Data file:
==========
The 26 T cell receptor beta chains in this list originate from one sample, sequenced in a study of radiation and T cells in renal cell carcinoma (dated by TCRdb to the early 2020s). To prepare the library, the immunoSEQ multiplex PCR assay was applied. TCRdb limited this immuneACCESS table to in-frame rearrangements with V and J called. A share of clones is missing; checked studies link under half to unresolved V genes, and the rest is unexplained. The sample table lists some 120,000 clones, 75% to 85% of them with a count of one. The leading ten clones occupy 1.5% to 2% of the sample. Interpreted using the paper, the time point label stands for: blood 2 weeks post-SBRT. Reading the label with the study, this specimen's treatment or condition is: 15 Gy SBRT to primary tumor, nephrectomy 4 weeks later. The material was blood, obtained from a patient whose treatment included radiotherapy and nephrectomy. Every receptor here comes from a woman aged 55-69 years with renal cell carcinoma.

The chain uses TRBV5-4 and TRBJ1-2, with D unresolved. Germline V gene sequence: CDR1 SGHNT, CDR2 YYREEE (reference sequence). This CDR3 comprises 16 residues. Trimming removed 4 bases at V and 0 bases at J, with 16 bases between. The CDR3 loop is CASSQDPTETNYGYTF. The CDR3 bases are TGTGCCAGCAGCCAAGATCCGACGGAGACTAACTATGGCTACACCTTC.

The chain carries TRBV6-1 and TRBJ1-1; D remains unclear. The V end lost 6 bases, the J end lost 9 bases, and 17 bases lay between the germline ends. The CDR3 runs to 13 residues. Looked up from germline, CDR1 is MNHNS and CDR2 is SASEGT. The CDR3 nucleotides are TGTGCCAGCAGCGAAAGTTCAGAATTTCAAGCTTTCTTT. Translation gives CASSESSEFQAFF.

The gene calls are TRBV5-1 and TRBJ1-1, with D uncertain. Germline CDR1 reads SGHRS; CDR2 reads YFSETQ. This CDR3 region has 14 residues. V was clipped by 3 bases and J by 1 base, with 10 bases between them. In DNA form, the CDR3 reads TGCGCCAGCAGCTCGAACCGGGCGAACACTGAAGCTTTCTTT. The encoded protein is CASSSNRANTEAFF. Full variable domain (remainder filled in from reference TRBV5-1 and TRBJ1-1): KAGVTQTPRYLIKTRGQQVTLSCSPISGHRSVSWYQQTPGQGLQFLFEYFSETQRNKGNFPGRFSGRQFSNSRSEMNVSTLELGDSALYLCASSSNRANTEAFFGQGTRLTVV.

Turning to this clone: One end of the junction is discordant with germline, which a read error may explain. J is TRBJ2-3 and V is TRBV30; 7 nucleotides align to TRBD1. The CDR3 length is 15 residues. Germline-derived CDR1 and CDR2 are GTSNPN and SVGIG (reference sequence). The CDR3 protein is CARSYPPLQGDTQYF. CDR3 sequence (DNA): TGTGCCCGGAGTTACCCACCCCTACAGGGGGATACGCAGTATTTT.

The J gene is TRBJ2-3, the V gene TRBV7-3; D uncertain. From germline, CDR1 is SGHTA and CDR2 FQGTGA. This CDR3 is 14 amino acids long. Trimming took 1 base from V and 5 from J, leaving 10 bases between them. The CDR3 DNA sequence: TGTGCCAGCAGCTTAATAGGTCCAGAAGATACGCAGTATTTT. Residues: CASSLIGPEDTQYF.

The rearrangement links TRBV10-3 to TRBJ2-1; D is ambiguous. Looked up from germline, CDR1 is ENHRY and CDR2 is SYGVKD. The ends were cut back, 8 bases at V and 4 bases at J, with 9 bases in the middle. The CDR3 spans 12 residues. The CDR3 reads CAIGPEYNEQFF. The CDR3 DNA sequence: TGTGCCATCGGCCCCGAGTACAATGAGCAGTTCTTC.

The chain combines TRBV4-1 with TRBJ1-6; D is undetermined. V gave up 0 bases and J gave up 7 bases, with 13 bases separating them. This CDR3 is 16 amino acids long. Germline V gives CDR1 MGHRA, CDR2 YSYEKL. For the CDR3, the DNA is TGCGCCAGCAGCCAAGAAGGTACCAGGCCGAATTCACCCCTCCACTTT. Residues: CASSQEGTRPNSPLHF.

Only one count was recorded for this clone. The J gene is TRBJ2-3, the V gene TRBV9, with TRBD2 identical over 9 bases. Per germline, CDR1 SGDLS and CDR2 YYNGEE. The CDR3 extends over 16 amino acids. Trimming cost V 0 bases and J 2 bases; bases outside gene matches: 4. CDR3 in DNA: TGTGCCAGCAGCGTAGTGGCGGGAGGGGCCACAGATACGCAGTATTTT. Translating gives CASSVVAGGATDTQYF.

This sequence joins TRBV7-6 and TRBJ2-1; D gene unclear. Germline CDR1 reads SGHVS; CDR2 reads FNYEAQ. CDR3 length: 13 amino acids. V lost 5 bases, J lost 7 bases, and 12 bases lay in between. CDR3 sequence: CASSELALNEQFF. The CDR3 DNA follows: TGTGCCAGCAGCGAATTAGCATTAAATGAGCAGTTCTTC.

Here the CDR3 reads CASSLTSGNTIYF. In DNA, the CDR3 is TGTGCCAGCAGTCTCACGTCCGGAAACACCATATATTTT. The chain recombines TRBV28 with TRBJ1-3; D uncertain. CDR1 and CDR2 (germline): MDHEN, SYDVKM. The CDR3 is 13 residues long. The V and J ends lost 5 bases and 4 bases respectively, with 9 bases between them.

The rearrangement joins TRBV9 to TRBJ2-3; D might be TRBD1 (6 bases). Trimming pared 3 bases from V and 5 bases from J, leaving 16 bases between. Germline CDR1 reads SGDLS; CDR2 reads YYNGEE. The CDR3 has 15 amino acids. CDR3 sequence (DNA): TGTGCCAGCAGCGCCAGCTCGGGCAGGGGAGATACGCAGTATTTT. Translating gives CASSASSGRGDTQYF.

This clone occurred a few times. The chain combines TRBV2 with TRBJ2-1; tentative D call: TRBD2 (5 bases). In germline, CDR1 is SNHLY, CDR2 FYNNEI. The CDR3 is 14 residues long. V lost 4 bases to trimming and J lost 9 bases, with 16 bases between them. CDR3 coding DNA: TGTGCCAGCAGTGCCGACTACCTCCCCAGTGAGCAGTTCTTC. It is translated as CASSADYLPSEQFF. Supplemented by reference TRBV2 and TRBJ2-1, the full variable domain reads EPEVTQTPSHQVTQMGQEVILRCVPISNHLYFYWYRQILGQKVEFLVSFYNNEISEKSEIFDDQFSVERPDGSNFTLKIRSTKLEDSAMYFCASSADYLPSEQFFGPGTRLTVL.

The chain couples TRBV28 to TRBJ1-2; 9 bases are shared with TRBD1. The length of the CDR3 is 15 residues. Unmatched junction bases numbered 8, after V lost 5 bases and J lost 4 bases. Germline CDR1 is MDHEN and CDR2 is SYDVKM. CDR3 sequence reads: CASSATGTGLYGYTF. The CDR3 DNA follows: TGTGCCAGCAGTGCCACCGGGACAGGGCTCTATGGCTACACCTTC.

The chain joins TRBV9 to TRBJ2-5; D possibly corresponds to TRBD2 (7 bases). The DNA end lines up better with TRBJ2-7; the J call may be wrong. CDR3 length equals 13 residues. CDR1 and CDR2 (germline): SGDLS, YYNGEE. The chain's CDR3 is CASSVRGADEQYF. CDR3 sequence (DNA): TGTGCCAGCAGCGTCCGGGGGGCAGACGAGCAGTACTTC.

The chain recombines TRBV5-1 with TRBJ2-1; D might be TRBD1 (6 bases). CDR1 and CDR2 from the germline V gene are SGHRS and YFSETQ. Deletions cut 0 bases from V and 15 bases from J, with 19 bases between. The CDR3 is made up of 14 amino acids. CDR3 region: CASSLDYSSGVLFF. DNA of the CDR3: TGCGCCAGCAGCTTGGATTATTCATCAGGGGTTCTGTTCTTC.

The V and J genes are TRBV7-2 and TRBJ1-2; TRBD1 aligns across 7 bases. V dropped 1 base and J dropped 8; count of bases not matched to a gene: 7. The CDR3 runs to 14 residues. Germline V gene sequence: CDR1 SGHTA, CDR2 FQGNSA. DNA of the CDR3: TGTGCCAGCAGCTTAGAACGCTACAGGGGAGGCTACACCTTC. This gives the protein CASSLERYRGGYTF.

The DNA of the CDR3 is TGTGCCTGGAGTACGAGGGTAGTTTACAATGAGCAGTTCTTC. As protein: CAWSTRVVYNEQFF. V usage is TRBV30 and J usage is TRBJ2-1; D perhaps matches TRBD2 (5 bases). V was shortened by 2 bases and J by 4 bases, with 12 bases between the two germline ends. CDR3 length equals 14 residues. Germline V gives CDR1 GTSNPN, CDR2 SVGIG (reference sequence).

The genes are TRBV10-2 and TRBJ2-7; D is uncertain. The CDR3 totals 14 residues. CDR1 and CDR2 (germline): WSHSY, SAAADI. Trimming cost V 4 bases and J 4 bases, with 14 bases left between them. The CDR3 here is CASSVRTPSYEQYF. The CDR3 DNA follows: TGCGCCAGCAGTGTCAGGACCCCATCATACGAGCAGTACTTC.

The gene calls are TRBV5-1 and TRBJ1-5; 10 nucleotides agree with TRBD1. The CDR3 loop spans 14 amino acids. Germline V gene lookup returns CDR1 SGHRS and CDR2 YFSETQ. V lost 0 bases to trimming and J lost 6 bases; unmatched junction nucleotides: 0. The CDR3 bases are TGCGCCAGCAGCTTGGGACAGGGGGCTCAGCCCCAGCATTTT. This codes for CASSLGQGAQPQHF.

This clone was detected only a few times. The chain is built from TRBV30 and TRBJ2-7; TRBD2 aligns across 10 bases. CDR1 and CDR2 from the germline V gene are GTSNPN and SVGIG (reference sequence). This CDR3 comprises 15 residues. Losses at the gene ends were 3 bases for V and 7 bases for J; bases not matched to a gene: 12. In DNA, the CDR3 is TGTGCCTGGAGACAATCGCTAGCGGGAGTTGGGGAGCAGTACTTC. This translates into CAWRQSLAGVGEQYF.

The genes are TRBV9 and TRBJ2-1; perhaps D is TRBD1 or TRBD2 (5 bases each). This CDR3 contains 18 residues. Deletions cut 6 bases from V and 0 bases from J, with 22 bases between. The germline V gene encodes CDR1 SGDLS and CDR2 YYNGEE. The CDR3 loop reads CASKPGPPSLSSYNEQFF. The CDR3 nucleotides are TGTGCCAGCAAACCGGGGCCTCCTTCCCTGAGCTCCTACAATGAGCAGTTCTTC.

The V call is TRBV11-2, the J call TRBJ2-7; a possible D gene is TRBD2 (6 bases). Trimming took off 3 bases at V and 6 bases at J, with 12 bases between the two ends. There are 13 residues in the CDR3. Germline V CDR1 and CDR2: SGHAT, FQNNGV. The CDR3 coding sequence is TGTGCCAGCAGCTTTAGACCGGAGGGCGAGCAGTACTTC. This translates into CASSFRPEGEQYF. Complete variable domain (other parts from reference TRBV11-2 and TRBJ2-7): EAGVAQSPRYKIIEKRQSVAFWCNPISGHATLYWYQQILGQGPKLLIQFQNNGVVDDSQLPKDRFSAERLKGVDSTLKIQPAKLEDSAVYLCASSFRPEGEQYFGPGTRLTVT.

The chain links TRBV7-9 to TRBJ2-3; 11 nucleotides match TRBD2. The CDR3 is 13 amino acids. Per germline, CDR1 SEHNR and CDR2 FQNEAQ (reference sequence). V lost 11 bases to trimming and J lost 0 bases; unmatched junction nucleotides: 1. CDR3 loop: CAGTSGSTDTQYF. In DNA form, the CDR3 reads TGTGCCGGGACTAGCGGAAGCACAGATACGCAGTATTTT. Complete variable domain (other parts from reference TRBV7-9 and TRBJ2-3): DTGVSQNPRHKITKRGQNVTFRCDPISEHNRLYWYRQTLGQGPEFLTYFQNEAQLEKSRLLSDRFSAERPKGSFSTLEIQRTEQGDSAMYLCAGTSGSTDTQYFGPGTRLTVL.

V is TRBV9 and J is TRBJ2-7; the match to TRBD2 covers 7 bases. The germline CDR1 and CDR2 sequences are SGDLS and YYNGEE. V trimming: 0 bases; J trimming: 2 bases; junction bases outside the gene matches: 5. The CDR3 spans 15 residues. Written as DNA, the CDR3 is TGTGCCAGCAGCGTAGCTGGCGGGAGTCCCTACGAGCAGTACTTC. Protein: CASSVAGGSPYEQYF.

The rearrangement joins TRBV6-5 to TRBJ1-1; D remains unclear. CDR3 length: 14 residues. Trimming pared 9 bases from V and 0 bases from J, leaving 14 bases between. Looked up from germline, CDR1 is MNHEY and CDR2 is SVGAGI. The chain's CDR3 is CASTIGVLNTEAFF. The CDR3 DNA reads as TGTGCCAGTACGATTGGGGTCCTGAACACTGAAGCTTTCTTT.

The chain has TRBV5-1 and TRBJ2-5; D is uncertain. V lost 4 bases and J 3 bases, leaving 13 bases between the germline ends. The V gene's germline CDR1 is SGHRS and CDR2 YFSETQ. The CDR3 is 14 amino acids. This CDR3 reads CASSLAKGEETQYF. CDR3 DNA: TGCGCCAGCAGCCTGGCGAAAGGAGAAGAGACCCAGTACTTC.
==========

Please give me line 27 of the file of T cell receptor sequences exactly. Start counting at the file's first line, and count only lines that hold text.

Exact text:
The chain has TRBV5-1 and TRBJ2-5; D is uncertain. V lost 4 bases and J 3 bases, leaving 13 bases between the germline ends. The V gene's germline CDR1 is SGHRS and CDR2 YFSETQ. The CDR3 is 14 amino acids. This CDR3 reads CASSLAKGEETQYF. CDR3 DNA: TGCGCCAGCAGCCTGGCGAAAGGAGAAGAGACCCAGTACTTC.